Wednesday, December 7, 2011

Citi, you are now my #1 Enemy

It's no secret that I'm not the epitome of wealth and success* right now. There are reasons (not excuses) for this, among them a misguided choice of a college major, an expensive degree that I'll be paying off well into my thirties, an early divorce and followed by another breakup that left me...stumbling...for a while, putting a little too much time into volunteering for a nonprofit, coming out of the closet a little late (and jarringly), taking care of my mental/emotional stability first instead of focusing on my career situation, being unable to find the right long-term living situation and moving a lot during my time in Seattle, and having a noticeable lack of safety nets and cheat codes. Do I have regrets about any of this? Sure, some, I guess. That's what I'm supposed to say, right? But I also realize I did the best that could with what I was given, considering my background and all the circumstances leading up to my current situation. Now thirty is right around the corner, I'm childless, still renting, and most frustrating of all, I'm still "tied to the system" with all my debts.

And that's what I want to talk about here: debts, and banks. In the last year or so, I've finally had some breathing room to start thinking about how to turn my financial situation around. It's a challenge to begin with, since I don't inherently value money and grandiose displays of wealth. But I do want to get rid of my debts, to distance myself from the corporate gluttony of banks, to get myself back in school, and to find a career that is more suited to passions.

I'm starting off with simple things. I had been banking with WaMu-turned-Chase until earlier this year. It's stupid that I didn't switch to a credit union earlier, but I was mostly lazy, since my account was still free. Chase itself lit the fire under my ass when they decided to start charging fees for essentially not being rich enough for a free checking account. Goodbye Chase, hello Seattle Metropolitan Credit Union.

I'm glad that the country is waking up and realizing, despite whatever good the banks may have created for us historically, the greed and sliminess at the root of the current system. Of course, when it comes to both easing up one's budget and screwing the banks, the real culprits are loans and credit cards, not personal checking accounts. The truth is, Chase (14% interest) and Citi (23% interest) are still reaping in a small fortune through my two credit cards, and Bank of America is making a nice chunk of change through the interest on my car loan. The student loans that I have left seem endless, true, but at least their rates aren't quite as bad.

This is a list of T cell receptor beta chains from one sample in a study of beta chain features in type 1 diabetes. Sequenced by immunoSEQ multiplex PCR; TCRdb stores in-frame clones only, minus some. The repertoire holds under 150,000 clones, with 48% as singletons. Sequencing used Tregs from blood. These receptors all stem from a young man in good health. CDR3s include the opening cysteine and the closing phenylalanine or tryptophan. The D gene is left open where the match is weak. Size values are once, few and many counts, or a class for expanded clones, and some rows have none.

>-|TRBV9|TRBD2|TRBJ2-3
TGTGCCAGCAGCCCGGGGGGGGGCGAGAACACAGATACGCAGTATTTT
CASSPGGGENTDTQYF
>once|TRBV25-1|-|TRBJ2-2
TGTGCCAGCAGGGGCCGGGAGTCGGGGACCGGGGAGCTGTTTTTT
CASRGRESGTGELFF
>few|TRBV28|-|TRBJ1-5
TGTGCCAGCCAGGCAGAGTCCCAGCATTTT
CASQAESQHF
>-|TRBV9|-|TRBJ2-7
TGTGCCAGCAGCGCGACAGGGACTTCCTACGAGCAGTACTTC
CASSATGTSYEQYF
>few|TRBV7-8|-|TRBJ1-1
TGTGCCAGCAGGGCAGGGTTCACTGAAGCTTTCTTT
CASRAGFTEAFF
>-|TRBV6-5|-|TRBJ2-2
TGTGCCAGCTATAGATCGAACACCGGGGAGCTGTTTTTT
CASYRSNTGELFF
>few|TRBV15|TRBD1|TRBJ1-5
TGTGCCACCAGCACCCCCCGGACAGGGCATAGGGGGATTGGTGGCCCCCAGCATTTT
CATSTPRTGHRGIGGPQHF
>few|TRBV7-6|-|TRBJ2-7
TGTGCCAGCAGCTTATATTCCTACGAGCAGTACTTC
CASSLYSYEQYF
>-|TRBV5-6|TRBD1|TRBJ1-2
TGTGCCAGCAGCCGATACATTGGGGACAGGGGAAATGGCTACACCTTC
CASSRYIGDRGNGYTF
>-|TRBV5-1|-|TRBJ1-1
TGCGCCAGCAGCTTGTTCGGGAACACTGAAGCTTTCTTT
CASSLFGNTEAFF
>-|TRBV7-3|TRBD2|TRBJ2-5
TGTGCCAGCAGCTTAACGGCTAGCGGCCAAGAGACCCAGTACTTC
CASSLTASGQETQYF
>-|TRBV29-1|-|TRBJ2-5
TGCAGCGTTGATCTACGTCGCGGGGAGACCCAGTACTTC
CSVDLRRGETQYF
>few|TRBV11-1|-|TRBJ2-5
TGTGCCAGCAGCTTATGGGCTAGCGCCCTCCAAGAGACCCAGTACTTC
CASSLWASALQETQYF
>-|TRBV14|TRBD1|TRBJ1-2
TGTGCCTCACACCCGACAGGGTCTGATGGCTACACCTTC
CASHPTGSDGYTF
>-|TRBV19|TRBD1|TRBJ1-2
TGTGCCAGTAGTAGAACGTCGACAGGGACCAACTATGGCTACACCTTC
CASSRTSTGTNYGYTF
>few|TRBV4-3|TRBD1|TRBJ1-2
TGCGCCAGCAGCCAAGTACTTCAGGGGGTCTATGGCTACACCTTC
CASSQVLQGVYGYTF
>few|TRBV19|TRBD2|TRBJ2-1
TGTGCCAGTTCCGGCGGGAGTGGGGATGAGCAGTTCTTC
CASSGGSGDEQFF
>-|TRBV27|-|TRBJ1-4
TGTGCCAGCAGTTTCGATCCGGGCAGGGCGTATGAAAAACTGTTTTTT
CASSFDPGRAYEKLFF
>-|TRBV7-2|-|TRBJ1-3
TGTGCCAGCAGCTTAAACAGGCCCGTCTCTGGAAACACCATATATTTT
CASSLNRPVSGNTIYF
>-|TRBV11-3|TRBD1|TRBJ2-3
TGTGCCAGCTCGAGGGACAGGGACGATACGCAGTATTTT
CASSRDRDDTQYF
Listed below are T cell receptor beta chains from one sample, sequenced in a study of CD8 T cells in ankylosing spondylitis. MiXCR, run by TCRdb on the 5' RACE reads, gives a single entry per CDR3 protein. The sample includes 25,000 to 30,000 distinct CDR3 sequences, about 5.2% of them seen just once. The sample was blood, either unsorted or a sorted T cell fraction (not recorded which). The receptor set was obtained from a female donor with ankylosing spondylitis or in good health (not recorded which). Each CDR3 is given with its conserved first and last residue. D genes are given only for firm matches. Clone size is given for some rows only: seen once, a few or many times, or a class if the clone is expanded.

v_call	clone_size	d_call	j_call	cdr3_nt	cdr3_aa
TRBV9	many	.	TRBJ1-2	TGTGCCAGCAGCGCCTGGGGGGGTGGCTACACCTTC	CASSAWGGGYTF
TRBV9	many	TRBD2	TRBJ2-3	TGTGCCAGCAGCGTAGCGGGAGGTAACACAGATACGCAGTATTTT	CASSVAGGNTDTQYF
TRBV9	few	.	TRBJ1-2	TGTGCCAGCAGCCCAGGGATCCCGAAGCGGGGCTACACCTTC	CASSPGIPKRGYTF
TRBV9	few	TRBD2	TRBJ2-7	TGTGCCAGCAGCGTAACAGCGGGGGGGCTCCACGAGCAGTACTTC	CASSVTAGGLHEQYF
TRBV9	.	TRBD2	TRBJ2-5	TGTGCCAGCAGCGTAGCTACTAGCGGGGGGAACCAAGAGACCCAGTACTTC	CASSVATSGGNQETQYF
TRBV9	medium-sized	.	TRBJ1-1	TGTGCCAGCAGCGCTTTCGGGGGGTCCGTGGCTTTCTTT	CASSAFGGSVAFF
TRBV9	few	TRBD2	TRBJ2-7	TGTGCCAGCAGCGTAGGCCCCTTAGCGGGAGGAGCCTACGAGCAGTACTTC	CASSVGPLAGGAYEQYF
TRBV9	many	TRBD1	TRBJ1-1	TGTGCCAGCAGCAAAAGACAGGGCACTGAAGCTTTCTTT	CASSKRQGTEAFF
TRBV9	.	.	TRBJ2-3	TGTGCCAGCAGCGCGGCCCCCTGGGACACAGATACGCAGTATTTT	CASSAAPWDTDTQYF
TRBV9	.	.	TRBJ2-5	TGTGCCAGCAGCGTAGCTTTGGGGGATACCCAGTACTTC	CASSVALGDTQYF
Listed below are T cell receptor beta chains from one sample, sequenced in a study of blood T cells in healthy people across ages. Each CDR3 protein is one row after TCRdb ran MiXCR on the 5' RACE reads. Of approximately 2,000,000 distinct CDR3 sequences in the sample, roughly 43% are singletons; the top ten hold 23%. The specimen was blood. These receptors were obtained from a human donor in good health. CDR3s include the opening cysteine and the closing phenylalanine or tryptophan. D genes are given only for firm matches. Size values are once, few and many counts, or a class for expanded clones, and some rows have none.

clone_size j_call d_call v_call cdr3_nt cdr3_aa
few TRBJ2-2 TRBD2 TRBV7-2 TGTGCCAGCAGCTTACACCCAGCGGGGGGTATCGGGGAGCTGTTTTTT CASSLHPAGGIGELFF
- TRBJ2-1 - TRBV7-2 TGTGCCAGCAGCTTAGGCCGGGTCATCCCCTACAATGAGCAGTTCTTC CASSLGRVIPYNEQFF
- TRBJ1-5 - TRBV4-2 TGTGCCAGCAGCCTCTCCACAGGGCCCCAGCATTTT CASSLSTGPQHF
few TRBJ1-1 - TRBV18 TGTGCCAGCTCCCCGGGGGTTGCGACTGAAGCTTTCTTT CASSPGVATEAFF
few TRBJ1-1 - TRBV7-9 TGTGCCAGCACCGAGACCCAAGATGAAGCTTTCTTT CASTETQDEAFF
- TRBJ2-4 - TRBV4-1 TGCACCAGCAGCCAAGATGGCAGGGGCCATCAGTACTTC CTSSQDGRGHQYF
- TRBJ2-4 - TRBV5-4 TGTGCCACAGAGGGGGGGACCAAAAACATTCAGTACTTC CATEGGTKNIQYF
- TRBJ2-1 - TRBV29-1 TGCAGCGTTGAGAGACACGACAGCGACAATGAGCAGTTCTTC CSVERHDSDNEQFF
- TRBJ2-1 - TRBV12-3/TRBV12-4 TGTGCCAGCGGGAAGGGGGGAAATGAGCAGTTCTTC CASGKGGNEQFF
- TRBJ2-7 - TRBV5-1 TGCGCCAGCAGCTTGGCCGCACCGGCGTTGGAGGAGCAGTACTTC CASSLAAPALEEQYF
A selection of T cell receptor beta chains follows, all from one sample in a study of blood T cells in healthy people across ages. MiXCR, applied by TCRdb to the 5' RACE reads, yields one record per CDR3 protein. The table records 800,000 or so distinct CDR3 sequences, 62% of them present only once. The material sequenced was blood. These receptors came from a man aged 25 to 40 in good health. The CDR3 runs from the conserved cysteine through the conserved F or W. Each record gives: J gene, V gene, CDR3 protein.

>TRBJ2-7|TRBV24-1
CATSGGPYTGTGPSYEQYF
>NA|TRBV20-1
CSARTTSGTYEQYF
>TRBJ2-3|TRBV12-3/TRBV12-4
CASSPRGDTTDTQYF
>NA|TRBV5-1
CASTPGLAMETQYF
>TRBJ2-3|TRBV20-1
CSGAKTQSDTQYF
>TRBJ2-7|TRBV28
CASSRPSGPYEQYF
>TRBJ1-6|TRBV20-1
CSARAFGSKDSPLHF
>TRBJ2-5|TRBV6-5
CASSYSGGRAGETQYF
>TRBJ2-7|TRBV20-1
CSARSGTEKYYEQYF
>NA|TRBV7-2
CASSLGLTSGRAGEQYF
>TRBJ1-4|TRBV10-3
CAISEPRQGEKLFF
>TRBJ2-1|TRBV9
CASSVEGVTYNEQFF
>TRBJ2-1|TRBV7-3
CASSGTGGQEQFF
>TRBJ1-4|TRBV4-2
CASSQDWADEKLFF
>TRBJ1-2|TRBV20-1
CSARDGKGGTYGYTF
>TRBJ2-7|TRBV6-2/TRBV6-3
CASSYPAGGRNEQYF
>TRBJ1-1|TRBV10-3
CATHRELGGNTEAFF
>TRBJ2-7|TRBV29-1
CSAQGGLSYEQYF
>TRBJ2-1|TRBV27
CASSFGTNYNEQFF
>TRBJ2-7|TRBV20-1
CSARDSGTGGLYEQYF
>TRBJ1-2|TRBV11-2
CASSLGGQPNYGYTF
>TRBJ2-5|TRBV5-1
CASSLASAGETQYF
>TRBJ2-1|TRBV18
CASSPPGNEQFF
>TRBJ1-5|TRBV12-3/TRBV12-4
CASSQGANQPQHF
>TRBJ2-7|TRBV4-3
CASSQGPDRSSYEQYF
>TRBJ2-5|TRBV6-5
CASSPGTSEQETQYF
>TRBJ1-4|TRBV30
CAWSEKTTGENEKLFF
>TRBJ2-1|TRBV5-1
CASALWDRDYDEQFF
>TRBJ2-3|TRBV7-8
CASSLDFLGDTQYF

I'm not proposing a Fight Club-style take-down of the banks and credit card institutions. I've seen a lot of talk going around about simply obliterating these debts, but I know that's taking it too far. This is my problem, even if I've used those two credit cards out of desperation for food and health expenses and sometimes to pay another bill. What I do have a problem with is the percentage of money they're making off me every month.

A decade ago, following the typical middle America advice about building credit history, I got my first credit card -- a Citi Mastercard. I didn't use it much at the university. I might put my books on it, just for the sake of using the card, then pay it all off in the next month or two. That was how it went. I think it was my junior or senior year when I got a Chase Visa card, which gave me piddly reward points (I'm embarrassed I actually thought that gimmick was worth it). When I entered the real world and moved to Seattle in 2005, that was when I started consistently carrying a balance, which slowly grew into the thousands over the course of the above-mentioned life trials.

And despite those trials, I never let my debts get out of control. I guess if there's one thing I can be proud about, it's that I never paid a bill late. That's my one pathetic victory. When it came to loans and credit cards, I wasn't paying as much as I would have preferred, but even at my worst, as I got sucked down into the depression of a life turned upside down, I still scraped together what I needed each month to survive. And thank goodness, because it means that I still have a not-too-shabby credit score in the 700s. I think a lot of the credit score game is bullshit, but I'll save that rant for another time. The point is, I've kept my head above water for the last six years and have the credit history to prove it.

That doesn't matter to Citi, though. Their rates have continued to skyrocket for no good reason, and at my current rate of 23%, I feel like I'm being robbed every month. So much for customer loyalty, eh? I don't use this card at all anymore; I just try to pay it off. On a lucky month I might have $150-$200 to put toward that balance, but then I get charged a hundred in interest. I just want to cry the months I can only afford the minimum payment. So if there's one bank who's really on my shit list right now, it's Citi. That's the debt I need to focus all my energy on, and hopefully even transfer to a different line of credit whose rates aren't so atrocious.

* Success as defined in the typical American Dream sense of the word. [Straight-]married with kids, white picket fence, a 9-to-5 job with spectacular benefits, and lots of expensive toys to show off said success.

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